18 Embolism Detached intravascular solid, liquid or gaseous mass carried by blood to a distant site. Types: Thrombus 90%, fat, air, cholesterol, tumor, bone marrow, foreign body Occlusion of vessels and ischemia/infarction

19 Pulmonary Thromboembolism 20-25/ 100,000 of hospital patients 95% coming from DVT (above knee) may occlude main pulmonary artery (Saddle embolus) or in small branches of vessels (multiple) Paradoxical embolus: cardiac embolus passing to the right side through septal defect.

20 Pulmonary Thromboembolism 20-25/ 100,000 of hospital patients 95% coming from DVT (above knee) may occlude main pulmonary artery (Saddle embolus) or in small branches of vessels (multiple) Paradoxical embolus: cardiac embolus passing to the right side through septal defect.

21 Pulmonary Thromboembolism 60-80% are asymptomatic most organize can lead to cor pulmonale, sudden death. Result in hemorrhage, and rarely infarction Obstruction of small vessels lead to small infarctions Multiple emboli may lead to pulmonary hypertension

22 Fat Embolism Air Embolism Amniotic Fluid Embolism

23 Infarction Ischemic necrosis caused by occlusion of arterial or venous vessles. Example: MI, cerebral infarction, pulmonary infarct, bowel infract, gangrene 99% due to thrombosis, mostly arterial Can be: oVasospasm oExternal pressure oTrauma oTwisting of organs eg. Testicular torsion oEdema

24 Infarction Venous infarct occurs in organs with single venous outflow. Eg. Testis, ovary Types: Red infarct, white infarct, septic infarct Red infarct: oDue to venous occlusion oIn loose tissue eg. Lung oOrgans with dual circulation oIn tissues that have be previously congested White infarct oArterial occlusion of solid organs, eg. Heart, kidneys, spleen

25 Infarction Infarction is usually wedge shape surrounded by rim of hyperemia Hemosiderin pigment may accumulate following hemorrhage Necrosis is of coagulative type (except brain: liquifactive) Inflammation within few hours Repair process

26 Factors influencing development of Infarct 1.Nature of the blood supply a.Dual: lung, liver, hands b.End-arterial: spleen, kidneys 2.Rate of occlusion: a.Eg. Atherosclerosis of coronary arteries is gradual slow process

27 Factors influencing development of Infarct 3. Vulnerability to hypoxia a.Neuron: 3-4 minutes b.Heart: minutes c.Fibrous tissue: hours 4. Oxygen content of the blood a.Eg. Heart failure patient have low oxygen concentration in blood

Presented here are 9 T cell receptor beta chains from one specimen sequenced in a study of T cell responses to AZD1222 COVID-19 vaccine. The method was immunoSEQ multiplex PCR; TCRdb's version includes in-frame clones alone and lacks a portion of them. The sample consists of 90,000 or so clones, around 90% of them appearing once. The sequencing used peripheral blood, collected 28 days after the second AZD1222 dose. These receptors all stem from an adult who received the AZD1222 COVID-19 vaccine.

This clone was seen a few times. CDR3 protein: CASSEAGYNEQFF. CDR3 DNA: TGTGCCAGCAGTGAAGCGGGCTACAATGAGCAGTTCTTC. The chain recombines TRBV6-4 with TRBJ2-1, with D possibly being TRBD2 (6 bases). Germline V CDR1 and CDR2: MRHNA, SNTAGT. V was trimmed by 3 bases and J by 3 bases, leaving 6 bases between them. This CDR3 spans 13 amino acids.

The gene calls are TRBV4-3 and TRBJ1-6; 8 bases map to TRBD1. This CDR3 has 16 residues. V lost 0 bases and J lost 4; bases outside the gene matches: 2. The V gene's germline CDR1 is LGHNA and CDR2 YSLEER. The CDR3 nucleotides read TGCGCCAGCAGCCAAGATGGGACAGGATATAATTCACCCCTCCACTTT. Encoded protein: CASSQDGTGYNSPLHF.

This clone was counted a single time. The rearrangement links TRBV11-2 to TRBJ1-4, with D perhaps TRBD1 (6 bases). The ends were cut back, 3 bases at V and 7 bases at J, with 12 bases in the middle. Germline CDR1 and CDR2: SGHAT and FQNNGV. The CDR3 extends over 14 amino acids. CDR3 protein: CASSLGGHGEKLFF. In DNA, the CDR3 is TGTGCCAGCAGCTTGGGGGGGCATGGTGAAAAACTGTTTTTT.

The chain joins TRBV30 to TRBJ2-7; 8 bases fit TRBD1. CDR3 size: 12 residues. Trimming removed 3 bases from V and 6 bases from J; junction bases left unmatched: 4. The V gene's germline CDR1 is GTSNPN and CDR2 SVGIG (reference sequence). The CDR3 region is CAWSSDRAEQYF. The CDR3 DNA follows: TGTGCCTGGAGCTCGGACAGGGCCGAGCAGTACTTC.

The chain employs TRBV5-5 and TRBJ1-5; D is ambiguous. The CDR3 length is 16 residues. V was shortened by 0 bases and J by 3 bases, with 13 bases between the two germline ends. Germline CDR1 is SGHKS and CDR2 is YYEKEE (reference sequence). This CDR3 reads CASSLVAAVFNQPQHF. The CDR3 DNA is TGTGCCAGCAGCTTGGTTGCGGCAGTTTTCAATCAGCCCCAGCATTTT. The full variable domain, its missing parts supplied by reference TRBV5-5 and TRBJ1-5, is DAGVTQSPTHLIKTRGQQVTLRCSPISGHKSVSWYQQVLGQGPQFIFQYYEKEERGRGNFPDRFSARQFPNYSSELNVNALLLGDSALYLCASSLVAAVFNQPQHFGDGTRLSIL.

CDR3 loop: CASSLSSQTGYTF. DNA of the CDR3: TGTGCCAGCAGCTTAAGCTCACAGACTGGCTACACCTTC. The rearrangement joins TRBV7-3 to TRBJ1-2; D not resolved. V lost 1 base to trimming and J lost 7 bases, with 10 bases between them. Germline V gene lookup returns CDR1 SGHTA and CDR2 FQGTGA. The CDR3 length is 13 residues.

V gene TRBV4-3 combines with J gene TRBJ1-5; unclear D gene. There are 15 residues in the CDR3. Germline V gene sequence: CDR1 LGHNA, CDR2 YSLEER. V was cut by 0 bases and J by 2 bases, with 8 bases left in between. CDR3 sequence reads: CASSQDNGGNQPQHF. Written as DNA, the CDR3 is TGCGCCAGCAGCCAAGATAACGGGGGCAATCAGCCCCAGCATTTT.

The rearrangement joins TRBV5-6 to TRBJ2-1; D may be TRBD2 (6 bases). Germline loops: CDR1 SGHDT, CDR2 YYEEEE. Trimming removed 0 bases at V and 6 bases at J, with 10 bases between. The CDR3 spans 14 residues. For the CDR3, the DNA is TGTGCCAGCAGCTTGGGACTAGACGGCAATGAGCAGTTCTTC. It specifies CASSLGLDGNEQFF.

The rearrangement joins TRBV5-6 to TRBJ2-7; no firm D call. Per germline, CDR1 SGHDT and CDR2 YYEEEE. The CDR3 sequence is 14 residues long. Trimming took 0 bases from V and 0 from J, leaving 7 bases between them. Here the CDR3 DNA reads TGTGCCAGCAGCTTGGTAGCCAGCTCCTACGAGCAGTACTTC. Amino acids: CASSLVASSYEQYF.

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29 Normal Endothelium Endothelial cells are activated by injury, infection, plasma mediators and cytokines. They have pro-thrombotic and anti- thrombotic functions.

30 Anti-thrombotic properties: 1.Anti-platelet effect: –Non activated platelets do not adhere to endothelium. –PGI2, and NO (produced by endothelium) prevent platelet adhesion 2.Anticoagulant properties: –Heparin-like molecule activate anti-thrombin III –Thrombomodulin binds thrombin which activate protein C (anticoagulant) 3.Fibrinolytic properties: –Endothelium synthesize t-PA (fibrinolysis)

31 Pro-thrombotic properties: 1.Von Willebrand factor: It enhances binding of platelets to ECM. 1.Tissue factor Produced by endothelium, it activates extrinsic clotting pathway 3.Plasminogen activator inhibitors (PAI)

32 Normal Platelets Platelets contain 1.Alpha-granules: P-selectin, fibrinogen, fibronectin, factor V, factor VIII, PDGF,TGF-alpha. 2.Delta-granules: ATP, ADP, Ca, histamine, epinephrine

33 Normal Platelets On encountering ECM: –1. Platelets adhere to ECM (collagen) mediated by vWF. –2. Secrete their granules –3.Platelets aggregate: forming the primary hemostatic plug which is reversible. With the action of thrombin, platelet contraction occur and the plug becomes irreversible (secondary hemostatic plug)

34 Normal Platelets PGI2 inhibits platelet aggregation Thromboxane A2 (TXA2) enhances platelet aggregation Aspirin inhibits the synthesis of TXA2

35 Normal coagulation Cascade It is series of enzymatic conversions turning inactive proenzymes to active forms. They lead to formation of thrombin Thrombin converts fibrinogen to fibrin. Each reaction needs: enzyme, substrate, cofactor, phospholipid complex, Ca ions Two pathways: extrinsic and intrinsic: both lead to activation of factor X.

36 Intrinsic pathway is activated by activation of Hageman factor (factor XII). Extrinsic pathway is activated by tissue factor. The process is controlled by anticoagulants: oAntithrombins (eg. Antithrombin III). It is activated by binding to Heparin-like molecule on endothelium. oProtein C and S (vit K dependent) they inactivate factors Va and VIIIa.

37 Fibrinolytic cascade: –While coagulation occurs –Factor XII or tissue plasminogen activator (t- PA) act on plasminogen to form plasmin. –Plasmin start the process of fibrin lysis an the production of fibrin degradation produces. –The function of plasmin is controlled (opposed) by plasminogen activator inhibitor (PAI) and alph2-antiplasmin.